We can certainly send you all necessary paperwork well before you depart for New Zealand. Plan to pack only your rifle, though, as pistols are not allowed in New Zealand.

For those who would rather not travel with firearms, we have quality rifles and ammunition available for you at no additional cost. We typically require you to shoot at the range before beginning the hunt to ensure you are comfortable with our rifle and that you are shooting well with it.

Yes, but you'll be happier if you bring it with you. The selection isn't as good as you'd find at home, and ammunition is generally more expensive in New Zealand. For airport security, travel with your ammunition in its original package and separate from your hunting gun. Airlines typically limit passengers to eleven pounds of ammunition. Check with your airline or travel agent before leaving.

In general, New Zealand requires no licenses, fees or limited seasons for big game hunting. Once we know what species you're interested in - we can help sort any permitting required.

A license is required for waterfowl hunting and fishing. A one week fishing or bird license costs about $20 USD.

The weather on the South Island of New Zealand depends a lot on the place. For a lot of Central Otago and the nearby coasts, the weather can range from puffy-jacket-cold to shirtsleeve warm. If you're hunting during the autumn/early winter peak big game seasons, we can almost promise that you´ll experience a little bit of rain. Bring a bit of wet weather gear - just to be prepared.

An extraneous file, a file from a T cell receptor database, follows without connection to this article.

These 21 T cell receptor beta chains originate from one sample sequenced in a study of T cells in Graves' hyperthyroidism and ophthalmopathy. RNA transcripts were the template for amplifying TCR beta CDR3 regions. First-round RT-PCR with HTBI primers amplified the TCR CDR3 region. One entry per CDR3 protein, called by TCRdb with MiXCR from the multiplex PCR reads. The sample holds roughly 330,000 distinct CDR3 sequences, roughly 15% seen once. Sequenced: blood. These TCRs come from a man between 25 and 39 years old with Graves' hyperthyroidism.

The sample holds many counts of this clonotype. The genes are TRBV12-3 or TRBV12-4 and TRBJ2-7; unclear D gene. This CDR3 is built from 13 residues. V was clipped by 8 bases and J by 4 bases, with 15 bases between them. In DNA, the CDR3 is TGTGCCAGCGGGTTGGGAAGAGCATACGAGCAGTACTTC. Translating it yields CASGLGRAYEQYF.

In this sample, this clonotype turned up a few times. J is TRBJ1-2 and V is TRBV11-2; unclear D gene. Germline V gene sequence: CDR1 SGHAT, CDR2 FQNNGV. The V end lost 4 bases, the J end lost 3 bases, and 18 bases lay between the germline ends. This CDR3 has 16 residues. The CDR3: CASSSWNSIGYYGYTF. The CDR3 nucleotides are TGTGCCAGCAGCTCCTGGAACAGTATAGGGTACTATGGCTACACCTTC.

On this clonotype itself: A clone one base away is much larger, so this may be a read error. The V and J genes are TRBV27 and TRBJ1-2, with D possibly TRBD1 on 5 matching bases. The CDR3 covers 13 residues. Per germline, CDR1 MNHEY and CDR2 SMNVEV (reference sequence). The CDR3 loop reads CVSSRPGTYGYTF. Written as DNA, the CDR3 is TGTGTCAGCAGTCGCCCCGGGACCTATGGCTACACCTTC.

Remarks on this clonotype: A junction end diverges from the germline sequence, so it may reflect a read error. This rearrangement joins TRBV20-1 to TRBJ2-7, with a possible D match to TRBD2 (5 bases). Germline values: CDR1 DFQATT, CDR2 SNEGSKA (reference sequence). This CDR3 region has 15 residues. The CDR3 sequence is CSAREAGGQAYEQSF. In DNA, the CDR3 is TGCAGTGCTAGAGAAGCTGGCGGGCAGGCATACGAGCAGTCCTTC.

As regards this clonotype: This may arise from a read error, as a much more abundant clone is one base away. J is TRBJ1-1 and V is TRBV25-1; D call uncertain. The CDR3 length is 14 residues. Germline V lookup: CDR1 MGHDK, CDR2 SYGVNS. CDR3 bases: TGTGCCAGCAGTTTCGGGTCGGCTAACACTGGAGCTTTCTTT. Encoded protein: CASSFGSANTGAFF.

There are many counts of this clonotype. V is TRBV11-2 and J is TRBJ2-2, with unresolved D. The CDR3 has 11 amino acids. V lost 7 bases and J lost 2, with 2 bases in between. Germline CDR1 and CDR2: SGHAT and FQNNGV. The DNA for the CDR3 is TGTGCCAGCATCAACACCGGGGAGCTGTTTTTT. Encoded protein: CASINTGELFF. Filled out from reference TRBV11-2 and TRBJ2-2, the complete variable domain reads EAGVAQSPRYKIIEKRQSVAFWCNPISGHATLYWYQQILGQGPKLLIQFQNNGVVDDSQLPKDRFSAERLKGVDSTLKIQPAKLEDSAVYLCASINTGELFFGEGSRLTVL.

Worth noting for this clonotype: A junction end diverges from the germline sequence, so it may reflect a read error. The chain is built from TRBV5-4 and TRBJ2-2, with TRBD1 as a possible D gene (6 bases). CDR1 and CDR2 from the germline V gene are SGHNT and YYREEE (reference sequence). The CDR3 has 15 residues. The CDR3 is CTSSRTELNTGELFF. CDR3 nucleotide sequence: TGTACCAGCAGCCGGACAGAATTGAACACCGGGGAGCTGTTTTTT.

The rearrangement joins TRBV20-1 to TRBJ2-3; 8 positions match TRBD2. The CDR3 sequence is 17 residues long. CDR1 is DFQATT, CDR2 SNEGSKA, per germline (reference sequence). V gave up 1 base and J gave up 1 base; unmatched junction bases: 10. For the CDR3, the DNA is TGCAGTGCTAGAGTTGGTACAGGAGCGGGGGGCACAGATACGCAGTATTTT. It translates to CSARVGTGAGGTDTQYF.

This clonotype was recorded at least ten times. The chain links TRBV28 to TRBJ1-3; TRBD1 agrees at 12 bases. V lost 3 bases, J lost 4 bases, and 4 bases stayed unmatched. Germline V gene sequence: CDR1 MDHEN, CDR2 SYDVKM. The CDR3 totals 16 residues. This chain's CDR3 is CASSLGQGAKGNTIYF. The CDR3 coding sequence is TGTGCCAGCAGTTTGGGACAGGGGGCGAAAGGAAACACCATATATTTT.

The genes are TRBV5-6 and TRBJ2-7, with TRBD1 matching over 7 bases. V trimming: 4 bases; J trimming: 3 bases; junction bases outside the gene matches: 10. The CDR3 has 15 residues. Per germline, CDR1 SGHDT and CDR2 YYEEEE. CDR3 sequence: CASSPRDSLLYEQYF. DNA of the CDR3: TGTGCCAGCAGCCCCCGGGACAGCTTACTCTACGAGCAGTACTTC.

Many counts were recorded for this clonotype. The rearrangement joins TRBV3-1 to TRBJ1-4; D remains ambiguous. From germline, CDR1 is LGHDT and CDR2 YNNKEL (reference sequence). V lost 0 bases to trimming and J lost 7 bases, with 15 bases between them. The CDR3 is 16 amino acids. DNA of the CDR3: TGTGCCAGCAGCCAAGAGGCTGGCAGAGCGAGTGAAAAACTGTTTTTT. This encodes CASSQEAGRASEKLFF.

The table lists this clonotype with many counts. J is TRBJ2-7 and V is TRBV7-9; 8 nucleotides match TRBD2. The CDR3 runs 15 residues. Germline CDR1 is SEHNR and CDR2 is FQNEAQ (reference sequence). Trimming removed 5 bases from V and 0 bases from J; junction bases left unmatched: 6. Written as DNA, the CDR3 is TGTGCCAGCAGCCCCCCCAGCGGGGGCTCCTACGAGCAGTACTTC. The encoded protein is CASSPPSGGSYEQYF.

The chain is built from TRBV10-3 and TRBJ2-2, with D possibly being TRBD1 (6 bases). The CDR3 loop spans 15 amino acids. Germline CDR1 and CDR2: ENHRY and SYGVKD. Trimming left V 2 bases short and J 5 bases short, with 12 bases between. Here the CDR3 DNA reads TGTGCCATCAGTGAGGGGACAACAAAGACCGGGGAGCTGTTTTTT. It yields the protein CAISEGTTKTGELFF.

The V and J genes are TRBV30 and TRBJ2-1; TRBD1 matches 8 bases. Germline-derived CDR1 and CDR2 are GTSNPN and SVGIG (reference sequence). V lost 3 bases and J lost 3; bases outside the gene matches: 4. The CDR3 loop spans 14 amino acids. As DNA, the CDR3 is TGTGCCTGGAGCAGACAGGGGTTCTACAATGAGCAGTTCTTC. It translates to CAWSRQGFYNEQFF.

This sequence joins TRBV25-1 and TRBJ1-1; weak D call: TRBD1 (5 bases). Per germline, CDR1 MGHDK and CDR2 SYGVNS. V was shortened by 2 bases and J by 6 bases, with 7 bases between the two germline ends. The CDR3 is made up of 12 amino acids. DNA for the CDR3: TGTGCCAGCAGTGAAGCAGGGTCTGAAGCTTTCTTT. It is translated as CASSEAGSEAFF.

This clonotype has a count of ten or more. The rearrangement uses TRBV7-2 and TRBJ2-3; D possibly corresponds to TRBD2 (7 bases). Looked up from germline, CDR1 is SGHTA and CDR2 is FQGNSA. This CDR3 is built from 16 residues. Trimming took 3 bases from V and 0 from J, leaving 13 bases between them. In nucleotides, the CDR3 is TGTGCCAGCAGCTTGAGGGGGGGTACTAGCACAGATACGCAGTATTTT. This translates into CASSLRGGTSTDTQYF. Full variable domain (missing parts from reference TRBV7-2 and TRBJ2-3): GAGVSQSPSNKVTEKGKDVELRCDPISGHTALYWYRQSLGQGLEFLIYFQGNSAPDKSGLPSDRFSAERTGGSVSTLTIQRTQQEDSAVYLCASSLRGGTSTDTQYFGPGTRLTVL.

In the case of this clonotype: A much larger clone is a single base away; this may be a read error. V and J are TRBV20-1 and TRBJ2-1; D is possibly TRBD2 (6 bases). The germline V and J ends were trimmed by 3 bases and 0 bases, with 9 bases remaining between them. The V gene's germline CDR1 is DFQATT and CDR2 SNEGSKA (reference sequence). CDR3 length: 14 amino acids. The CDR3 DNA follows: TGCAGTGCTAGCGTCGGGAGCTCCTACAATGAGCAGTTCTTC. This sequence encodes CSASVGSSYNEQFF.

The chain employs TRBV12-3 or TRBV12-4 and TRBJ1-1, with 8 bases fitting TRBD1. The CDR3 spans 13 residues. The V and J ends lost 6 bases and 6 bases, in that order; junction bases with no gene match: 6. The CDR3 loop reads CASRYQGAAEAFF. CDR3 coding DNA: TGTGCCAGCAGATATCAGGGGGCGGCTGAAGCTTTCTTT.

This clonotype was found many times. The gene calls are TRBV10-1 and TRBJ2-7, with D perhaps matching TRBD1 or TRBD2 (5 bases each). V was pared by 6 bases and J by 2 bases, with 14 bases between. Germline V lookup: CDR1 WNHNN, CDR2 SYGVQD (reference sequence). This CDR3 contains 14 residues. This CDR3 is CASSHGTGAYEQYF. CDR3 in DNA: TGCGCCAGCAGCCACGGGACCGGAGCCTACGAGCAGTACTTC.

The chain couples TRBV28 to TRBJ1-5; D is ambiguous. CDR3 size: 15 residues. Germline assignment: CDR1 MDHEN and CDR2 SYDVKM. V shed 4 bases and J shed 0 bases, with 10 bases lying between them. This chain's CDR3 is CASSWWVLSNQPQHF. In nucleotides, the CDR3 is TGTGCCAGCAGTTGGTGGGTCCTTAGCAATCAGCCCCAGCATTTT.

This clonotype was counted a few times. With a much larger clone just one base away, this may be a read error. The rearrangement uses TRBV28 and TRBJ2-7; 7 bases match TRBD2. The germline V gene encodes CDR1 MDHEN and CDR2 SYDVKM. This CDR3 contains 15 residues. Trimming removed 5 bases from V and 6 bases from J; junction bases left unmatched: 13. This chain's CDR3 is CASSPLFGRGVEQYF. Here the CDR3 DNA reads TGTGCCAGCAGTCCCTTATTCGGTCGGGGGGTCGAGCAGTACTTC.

Start with personal layers that will hold up well against any weather or the elements: merino or breathable synthetic tees, underwear, socks, and long underwear are perfect. Bring hunting boots with good grip/traction - but they'll need to be spotless to pass inspectors at the airport (New Zealand works hard to keep invasive species out). Binoculars (10x, 12x, or 15x are great) are helpful for spotting game - your guide will have a spotting scope so you don't need to bring one. A daypack/medium backpack, headlamp/flashlight, camera/phone, rain gear, hats, gloves, hunting clothes, and a versatile puffy jacket are all good bets.

We work hard to position hunters at distances and shots they are comfortable with. Often shots occur within 150 yards but please be comfortable and proficient at shooting up to 300 yards.

You can book last-minute or a few years ahead of your hunt. March and April is the red stag roar so if you'd like to hunt then - it's not a bad idea to contact us well in advance. Our guide team is talented and flexible so we're often able to accommodate short-notice hunting requests throughout the year.